When the trustees and staff of the West Hartford, Conn.-based Patrick and Catherine Weldon Donaghue Medical Research Foundation meet to make final decisions on the grant proposals they receive, they use a variety of criteria, but one—known at Donaghue as the “but for” test—best captures the foundation’s unique philanthropic vision.
“But for the availability of Donaghue Foundation support,” the foundation’s guidelines read, “what will become of the proposal?”
For the more than 140 faculty members and fellows at the School of Medicine who have received over $30 million in grants and fellowships from the foundation since its founding in 1991—often for unconventional but promising clinical research not well supported by other funding sources—the answer is obvious: But for the Donaghue Foundation’s long-standing and generous relationship with Yale, entire lines of ground-breaking research with real-world impact on the delivery of health care would never have been undertaken.
Ethel Donaghue, one of Connecticut’s first female lawyers, chose her language carefully, stating in her will that the foundation’s mission would be to support research “of practical benefit to the preservation, maintenance and improvement of human life.” The trust she bequeathed to endow the foundation, more than $50 million, was intended not to advance knowledge for its own sake, but to prevent the kind of suffering she had witnessed in her own parents, the organization’s namesakes. Her father, Patrick, was an Irish immigrant who built a fortune, only to have his life cut short by heart disease. Her mother, Catherine Weldon Donaghue, died of cancer in their grand Hartford house.
The foundation, with over $67 million in assets, has distributed nearly $60 million in grants since its inception, including $3.4 million in 2004.
When asked about the foundation’s support for the School of Medicine, Raymond S. Andrews Jr., one of the foundation’s two trustees, offers a straightforward reply: “It’s what Ethel Donaghue would have done.”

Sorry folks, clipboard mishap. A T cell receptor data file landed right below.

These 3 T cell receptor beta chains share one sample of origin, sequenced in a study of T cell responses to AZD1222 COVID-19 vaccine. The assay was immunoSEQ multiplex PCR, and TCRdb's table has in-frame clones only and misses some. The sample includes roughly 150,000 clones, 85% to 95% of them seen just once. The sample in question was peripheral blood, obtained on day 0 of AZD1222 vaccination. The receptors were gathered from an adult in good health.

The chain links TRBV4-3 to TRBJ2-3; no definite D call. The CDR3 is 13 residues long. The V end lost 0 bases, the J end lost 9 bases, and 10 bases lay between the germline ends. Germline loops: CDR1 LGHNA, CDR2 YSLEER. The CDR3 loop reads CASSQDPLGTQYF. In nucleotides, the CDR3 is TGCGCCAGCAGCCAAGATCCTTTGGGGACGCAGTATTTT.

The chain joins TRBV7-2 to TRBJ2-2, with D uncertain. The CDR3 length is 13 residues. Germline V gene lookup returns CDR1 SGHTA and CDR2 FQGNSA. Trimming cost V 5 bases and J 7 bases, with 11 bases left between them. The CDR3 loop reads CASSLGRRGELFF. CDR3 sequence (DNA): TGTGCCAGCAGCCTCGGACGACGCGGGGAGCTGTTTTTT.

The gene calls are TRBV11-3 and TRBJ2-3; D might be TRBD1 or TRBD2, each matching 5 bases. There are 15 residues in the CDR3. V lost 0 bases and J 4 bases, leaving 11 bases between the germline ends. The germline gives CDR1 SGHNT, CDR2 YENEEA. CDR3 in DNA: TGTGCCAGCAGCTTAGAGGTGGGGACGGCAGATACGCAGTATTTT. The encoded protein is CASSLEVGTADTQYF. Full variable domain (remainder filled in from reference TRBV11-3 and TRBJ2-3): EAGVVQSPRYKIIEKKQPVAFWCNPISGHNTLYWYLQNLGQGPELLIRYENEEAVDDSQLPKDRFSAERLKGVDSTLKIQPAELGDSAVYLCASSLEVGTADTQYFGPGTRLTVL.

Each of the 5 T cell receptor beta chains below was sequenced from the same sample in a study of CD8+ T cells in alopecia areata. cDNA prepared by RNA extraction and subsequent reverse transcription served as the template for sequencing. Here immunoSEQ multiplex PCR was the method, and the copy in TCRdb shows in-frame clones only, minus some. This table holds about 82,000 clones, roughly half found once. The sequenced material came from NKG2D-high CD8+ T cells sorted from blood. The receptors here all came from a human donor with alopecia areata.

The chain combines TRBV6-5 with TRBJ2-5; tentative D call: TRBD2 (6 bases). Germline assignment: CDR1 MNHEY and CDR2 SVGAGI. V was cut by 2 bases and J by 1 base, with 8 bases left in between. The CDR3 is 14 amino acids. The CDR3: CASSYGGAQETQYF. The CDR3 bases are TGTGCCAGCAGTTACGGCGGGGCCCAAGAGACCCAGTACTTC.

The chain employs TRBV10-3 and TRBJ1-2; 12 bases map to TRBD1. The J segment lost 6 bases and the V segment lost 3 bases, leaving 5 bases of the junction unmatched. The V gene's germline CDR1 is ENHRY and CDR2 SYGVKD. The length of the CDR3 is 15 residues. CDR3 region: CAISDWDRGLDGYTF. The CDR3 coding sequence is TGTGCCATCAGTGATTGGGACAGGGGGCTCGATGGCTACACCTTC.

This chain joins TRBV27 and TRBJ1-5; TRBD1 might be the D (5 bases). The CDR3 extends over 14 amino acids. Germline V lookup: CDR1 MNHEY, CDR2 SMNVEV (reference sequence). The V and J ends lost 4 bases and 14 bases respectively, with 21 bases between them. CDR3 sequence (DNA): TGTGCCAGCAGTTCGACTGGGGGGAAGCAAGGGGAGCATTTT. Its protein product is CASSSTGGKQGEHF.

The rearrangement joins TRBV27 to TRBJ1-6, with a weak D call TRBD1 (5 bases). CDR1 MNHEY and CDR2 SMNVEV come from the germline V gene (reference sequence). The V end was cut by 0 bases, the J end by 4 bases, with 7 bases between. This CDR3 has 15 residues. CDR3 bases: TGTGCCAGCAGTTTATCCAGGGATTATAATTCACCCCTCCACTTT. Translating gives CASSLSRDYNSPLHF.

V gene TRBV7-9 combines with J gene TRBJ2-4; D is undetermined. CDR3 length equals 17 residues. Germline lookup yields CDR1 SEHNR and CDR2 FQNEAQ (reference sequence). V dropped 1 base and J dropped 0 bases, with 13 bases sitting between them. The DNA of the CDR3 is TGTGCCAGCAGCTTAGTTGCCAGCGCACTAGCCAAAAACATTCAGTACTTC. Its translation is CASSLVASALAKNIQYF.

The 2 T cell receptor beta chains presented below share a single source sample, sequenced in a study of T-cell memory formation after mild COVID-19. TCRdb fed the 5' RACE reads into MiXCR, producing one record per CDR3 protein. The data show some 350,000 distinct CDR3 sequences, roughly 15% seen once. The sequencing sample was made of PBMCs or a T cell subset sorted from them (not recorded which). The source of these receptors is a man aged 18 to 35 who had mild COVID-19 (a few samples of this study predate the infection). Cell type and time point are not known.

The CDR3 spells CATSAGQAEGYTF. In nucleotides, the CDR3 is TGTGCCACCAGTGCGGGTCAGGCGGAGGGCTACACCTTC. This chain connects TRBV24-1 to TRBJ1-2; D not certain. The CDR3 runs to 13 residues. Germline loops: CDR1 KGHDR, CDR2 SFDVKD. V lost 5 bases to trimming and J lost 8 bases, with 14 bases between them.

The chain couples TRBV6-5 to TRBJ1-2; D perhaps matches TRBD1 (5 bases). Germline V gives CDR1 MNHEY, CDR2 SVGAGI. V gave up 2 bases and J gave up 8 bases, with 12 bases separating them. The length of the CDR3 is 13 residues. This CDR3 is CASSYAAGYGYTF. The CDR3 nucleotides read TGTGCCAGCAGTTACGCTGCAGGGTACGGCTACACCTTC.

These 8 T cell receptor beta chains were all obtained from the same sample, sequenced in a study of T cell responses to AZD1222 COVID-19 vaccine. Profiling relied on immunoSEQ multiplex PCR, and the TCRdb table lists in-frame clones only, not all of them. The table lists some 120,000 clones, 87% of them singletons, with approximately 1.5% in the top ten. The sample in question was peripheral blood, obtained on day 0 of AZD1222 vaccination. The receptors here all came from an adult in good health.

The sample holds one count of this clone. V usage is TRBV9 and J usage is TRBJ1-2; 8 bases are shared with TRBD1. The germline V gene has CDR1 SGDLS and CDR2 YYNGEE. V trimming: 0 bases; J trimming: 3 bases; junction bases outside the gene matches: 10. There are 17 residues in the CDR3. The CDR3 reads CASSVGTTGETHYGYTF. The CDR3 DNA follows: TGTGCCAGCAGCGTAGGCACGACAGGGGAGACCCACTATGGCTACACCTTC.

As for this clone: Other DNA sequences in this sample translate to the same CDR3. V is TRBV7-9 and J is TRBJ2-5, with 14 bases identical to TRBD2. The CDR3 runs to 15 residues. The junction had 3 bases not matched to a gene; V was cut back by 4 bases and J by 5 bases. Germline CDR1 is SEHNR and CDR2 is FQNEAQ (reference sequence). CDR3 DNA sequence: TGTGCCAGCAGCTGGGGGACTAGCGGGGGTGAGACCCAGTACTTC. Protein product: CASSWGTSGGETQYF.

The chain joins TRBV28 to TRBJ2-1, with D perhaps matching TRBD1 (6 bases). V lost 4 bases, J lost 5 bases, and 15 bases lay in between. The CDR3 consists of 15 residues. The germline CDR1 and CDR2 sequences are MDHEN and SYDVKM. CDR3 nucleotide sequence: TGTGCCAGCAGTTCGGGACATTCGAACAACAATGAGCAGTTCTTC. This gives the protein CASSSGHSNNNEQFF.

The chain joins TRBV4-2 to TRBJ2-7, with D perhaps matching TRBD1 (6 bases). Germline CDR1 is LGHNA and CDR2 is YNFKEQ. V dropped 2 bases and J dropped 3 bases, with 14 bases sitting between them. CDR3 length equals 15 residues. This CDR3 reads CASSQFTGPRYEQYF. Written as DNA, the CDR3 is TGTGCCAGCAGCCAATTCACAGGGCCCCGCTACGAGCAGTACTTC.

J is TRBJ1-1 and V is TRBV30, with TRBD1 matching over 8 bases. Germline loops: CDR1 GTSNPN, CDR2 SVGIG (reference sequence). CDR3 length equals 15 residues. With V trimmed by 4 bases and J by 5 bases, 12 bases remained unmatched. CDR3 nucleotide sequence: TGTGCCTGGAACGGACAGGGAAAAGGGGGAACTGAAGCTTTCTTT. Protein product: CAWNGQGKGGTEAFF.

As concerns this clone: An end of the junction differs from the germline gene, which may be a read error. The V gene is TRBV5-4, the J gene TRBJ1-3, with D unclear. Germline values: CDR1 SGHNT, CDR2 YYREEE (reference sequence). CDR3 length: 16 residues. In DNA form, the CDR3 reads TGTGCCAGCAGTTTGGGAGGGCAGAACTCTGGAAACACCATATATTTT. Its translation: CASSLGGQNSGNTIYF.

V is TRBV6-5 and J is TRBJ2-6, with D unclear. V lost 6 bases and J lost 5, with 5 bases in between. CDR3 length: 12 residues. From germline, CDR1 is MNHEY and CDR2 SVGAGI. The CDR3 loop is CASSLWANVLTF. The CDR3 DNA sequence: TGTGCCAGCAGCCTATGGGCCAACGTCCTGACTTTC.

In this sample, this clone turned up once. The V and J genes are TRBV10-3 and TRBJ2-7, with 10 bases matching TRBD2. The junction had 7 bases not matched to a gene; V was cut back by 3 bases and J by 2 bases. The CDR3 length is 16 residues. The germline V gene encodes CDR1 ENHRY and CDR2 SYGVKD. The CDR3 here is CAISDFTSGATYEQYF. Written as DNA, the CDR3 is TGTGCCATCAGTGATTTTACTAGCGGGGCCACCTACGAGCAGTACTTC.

The wishes of “Miss Donaghue” are invoked frequently, respectfully and affectionately by Andrews, but Donaghue’s aims have been realized at Yale over the years in ways that she perhaps could not have imagined. For example, the foundation has funded studies of delirium in the elderly as well as predictors of metastatic breast cancer, and it provided the seed money for the Donaghue Women’s Health Investigator Program at Yale (see “Program Aims to Close the Gender Gap in Medical Research”).
Yale has also been the recipient of several major grants under the foundation’s aptly named Practical Benefit Initiative (PBI). The PBI projects are “the ones with the most risk,” says Executive Director Lynne Garner, Ph.D., as they tend to be large-scale initiatives that venture into new research realms. As with all proposals, she says, if a project could be easily funded elsewhere it will probably be turned down, but an inspired, outside-the-box request might gain support from the foundation.
Such projects can be harder to evaluate than conventional bench science, but the foundation’s impact on day-to-day health care is magnified by supporting them, says Sheilah B. Rostow, the representative of the foundation’s institutional trustee, Bank of America, who points with pride to a newly launched $1 million PBI patient safety initiative as an example.
The School of Medicine has also received grants under the foundation’s Research in Clinical and Community Health Issues and Donaghue Investigator programs. The latter is unique in its flexibility, allowing investigators to pursue the most promising avenues for arriving at a practical outcome.
“The Donaghue Foundation is a unique resource for Connecticut. Its focus on improving the quality of life is similar to our own,” says Robert J. Alpern, M.D., dean of the medical school. “We are honored to have such a long-standing relationship, and we are inspired by the foundation’s support of such a broad range of projects, which has had an impact on many aspects of our mission.”
Andrews sees the foundation’s relationship to Yale as a mutual one, in that academic medical centers like Yale are critical to the foundation’s own mission. Thanks to the foundation’s support, he says with a smile, “they are talking about ‘practical benefit’ at Yale today.”
Miss Donaghue would be pleased.